LACONIA — Mark Thurber appeared by video in the 4th circuit Court, Laconia Division yesterday and was ordered held on $5,000 cash-only and $50,000 personal recognizance bail. He stands accused of raping a young girl over an extended period of time.
In addition, the 42-year-old Meredith man was ordered not to attend any church services or to participate in any church activities that involve minors even if he is supervised. He can get pastoral counseling and can worship with his pastor in private, ruled Judge Jim Carroll.
Thurber faces one count of aggravated felonious sexual assault for alleged having intercourse with a girl who was under the age of 13 during the months from January 2007 through December of 2010.
Police affidavits supporting Thurber's arrest are sealed by the court, however the court held open arguments for bail conditions.
Meredith Lt. Prosecutor Keith True argued Thurber should be held on $50,000 cash-only bail. He noted that Thurber recently returned from a trip to Alaska and though he didn't know if he had a passport, said he fear both a risk of flight and for the safety of the community.
True noted Thurber had $1,000 in cash on him when he was arrested.
Defense attorney John Bresaw said Thurber has no money to speak of and at most could raise $2,000 in cash.
He also said this was an uncorroborated allegation from a single person and said Thurber maintains his innocence.
He said Thurber is not a flight risk, that his biological parents are in Laconia and that he has been a resident of the state his entire life. He said he is employed locally as a plumber and has been living at his current residence for three or four years.
Bresaw said Thurber also agrees to any restrictions placed upon him by the court.
Should he post bail, Thurber in not allowed to go to Tilton or to Campton, not to drink alcohol or take any non prescribed drugs, and to check in with the Meredith Police twice daily — once at 7 a.m. and once at 7 p.m.
When Judge Carroll issued his ruling about Thurber's restrictions from attending church, Bresaw objected. He said he wasn't prepared to make an argument against the restriction yesterday but did want his objection on the record.
Thurber is a member of the Grace Capital Church said Pastor Mark Warren of Laconia. He said he is not an employee of the church or a youth councilor.
"We really focus on strong child safety mechanisms," said Warren, who added it is a sad situation about which he knows nothing.
Last Updated on Friday, 27 June 2014 11:28
TILTON — Two heroes — Police Chief Bob Cormier and Corporal Norman "Sunny" Ashburn — were honored at Town Hall yesterday by Employer Support of the Guard and Reserve (ESGR), an agency of the U.S. Department of Defense that ensures employment for members of the National Guard and armed forces reserve following their deployment.
Ashburn, who began his career in law enforcement in his hometown of Portsmouth, Virginia after serving four years in the Marine Corps, joined the Tilton Police Department in 2004. Together with Scott Dimond, with whom he served in the Franklin Police Department, he joined the Army National Guard in 2006 and a year later was deployed to Baghdad where he trained Iraqi police officers. His tour was marred by the death of Dimond, who was killed by an improvised explosive device in southern Afghanistan in October, 2008, and the loss of several other close companions.
Ashburn, who himself suffered an injury requiring surgery, returned to Tilton in 2008, by which time Cormier had succeeded Kent Chapman as chief of police. "He brought me in, sat me down, gave me a cup of coffee and arranged for me to return to work as soon I recovered from the surgery," Ashburn said.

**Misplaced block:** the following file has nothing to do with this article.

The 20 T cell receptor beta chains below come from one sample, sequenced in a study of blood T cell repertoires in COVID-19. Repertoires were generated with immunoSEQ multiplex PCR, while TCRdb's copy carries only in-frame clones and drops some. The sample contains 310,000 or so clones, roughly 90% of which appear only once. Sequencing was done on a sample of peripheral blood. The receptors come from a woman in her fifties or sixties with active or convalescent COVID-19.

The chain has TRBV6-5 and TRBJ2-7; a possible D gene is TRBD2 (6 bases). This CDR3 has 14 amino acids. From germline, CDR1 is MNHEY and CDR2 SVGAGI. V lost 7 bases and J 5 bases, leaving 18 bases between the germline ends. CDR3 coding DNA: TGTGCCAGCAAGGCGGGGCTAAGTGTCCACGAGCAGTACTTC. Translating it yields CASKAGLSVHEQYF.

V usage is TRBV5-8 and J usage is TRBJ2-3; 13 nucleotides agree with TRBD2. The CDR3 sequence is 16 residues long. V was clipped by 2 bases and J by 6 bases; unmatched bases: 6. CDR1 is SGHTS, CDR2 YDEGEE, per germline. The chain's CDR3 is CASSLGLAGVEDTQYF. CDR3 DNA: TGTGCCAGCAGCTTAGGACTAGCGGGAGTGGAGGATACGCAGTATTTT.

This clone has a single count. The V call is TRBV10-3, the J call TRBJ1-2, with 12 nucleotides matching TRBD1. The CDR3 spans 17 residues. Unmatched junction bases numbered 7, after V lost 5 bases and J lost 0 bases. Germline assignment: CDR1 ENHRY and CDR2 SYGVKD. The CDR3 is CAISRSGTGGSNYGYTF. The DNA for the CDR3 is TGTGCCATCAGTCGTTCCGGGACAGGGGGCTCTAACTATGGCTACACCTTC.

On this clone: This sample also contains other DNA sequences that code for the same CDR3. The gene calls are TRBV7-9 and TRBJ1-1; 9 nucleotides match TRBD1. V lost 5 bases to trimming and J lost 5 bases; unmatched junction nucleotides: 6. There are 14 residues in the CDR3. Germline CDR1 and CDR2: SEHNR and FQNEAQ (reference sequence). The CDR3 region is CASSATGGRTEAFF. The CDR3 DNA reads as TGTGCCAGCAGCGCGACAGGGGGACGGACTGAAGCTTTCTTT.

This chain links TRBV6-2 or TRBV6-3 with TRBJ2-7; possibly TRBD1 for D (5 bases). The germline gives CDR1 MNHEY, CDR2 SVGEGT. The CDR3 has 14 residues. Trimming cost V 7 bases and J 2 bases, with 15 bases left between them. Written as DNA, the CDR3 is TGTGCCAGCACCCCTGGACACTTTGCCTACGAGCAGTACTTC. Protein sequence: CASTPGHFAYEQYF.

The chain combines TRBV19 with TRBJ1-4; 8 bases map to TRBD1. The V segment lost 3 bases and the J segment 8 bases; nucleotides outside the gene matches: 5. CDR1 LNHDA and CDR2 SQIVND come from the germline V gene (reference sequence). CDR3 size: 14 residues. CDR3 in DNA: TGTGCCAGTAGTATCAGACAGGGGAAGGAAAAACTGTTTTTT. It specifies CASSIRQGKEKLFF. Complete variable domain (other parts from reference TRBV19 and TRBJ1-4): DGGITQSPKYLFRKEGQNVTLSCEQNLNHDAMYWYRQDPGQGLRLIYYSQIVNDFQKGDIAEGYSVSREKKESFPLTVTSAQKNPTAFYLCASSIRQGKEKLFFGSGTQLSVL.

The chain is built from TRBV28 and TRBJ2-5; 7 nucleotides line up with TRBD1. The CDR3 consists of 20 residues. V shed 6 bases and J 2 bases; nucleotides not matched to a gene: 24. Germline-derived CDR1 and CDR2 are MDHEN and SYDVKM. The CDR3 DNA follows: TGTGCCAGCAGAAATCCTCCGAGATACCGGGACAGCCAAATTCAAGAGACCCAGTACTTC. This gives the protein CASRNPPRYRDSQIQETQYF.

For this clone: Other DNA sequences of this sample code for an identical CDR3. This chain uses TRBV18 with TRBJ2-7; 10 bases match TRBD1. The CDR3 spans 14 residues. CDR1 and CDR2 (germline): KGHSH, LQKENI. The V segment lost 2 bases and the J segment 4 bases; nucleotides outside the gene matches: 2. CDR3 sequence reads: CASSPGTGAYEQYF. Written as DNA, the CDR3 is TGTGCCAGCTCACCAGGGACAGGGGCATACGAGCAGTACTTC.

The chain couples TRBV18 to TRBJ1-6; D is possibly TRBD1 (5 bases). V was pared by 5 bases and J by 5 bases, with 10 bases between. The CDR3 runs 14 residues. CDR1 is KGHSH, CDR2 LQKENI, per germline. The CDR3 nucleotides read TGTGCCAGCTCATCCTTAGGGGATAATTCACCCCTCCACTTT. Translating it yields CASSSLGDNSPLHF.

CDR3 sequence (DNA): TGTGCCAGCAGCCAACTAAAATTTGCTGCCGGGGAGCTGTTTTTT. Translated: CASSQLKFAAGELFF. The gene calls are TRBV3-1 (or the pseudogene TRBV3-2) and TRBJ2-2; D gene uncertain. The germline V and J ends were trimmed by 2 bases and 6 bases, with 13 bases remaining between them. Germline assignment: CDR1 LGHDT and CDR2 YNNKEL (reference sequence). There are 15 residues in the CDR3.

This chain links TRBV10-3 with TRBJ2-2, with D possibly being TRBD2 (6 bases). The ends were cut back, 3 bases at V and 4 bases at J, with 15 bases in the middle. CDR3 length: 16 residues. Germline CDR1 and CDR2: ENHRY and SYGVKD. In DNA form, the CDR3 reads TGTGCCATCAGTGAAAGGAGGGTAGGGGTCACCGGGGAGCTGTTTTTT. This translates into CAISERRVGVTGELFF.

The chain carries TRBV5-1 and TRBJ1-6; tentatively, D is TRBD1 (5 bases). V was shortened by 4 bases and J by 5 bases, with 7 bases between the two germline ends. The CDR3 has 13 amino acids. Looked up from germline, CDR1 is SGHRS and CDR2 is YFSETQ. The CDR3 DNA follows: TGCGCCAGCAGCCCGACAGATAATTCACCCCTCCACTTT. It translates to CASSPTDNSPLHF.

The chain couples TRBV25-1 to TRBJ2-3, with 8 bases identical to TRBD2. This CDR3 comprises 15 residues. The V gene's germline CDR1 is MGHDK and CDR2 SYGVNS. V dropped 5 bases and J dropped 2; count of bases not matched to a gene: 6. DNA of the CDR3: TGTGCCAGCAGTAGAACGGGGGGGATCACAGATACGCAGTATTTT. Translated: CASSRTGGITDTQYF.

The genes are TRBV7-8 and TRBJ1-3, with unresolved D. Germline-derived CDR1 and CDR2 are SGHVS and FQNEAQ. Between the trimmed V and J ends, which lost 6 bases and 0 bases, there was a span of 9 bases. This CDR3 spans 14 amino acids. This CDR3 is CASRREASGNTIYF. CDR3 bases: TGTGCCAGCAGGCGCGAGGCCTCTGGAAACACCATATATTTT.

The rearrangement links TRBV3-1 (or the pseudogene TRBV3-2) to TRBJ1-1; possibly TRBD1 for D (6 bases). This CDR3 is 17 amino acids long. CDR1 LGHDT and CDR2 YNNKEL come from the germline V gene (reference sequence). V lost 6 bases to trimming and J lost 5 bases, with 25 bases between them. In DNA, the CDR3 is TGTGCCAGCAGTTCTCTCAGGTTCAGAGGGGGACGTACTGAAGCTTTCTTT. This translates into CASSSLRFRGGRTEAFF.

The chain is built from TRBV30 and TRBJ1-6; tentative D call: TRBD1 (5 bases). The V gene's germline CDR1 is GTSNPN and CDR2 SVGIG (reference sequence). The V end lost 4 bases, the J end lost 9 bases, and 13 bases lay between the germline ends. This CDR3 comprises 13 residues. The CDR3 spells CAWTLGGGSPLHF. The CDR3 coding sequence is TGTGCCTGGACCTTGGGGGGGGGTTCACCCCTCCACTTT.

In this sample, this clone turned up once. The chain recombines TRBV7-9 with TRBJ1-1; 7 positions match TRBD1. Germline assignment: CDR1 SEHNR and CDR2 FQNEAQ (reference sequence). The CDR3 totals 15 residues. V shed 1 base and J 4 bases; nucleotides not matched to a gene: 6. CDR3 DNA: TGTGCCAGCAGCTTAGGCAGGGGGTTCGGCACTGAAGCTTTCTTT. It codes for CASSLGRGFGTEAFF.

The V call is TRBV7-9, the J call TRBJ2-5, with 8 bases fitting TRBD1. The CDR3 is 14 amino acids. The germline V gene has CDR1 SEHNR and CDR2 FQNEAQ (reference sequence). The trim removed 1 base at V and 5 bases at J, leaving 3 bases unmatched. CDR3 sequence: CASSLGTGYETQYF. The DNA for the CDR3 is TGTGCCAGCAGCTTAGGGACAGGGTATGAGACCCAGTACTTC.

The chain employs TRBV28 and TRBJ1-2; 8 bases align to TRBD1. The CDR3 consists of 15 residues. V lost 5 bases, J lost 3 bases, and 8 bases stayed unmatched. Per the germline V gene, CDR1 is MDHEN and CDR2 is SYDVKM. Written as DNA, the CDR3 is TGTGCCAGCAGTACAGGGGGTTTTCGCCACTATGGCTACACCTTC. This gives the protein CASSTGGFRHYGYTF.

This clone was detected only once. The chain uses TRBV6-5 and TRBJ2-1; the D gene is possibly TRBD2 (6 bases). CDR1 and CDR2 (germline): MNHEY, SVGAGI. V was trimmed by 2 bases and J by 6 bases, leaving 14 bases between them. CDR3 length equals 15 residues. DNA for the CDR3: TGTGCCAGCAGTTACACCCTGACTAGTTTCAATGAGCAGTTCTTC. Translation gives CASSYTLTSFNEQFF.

In 2010, Ashburn was deployed on the first of two tours in Afghanistan. He returned after 18 months with , infantry unit — C Company, 3rd Battalion of the 172nd Mountain Infantry Regiment. "When I got back," he said, "the chief put me right back to work."
In 2013, Ashburn left for his third tour, again in Afghanistan, from which he returned in February. "I had plenty of leave from the guard," he said, "and the chief told me to take my, but I couldn't just sit around the house."
General Steve Curry, New Hampshire Committee of the ESGR, presented Cormier with the Patriot's Award in recognition of his support for Ashburn's repeated military service. Noting that his last posting was as commander of the Military Police, Curry also presented Cormier with a Commander's Challenge Coin, reminding him of the tradition that if the two met in a bar, the one without his coin would stand for the drinks.
Senator Jeanie Forrester (R-Meredith) presented Cormier with the New Hampshire state flag that flew over the Statehouse yesterday in his honor.
Above all, Cormier recognized Ashburn by reading a letter he wrote to him extolling his three deployments in seven years as "professional and personal sacrifices" that typify the adage that "true leaders make sacrifices for the benefit of all."
(1) CAPTION: General Steve Curry Ret. (left) and Vic Rogers (third from left) of the New Hampshire Committee of Employer Support of the Guard and Reserve) honored Tilton Police Chief Bob Cormier (third from right) for his support of fellow officer Norman "Sunny" Ashburn, whose service with the department was complemented by three tours in Iraq and Afghanistan between 2007 and 2014. Executive Councilor Joe Kenney (second from left), Senator Jeanie Forrester of Meredith, and Representatives Ian Raymond (second from right) and Dennis Fields (right) were on hand for the presentation at Tilton Town Hall. (Laconioa Daily Sun photo/Michael Kitch)
(2) General Steve Curry Ret., of the New Hampshire Committee of Employer Support for the Guard and Reserve presents Tilton Police Bob Cormier (middle) with the organization's Patriot Award for his support of Corporal Norman "Sunny" Ashburn (right), who was deployed once to Iraq and twice to Iraq since joining the Police Department in 2004. (Laconia Daily Sun photo/Michael Kitch).
Last Updated on Friday, 27 June 2014 01:25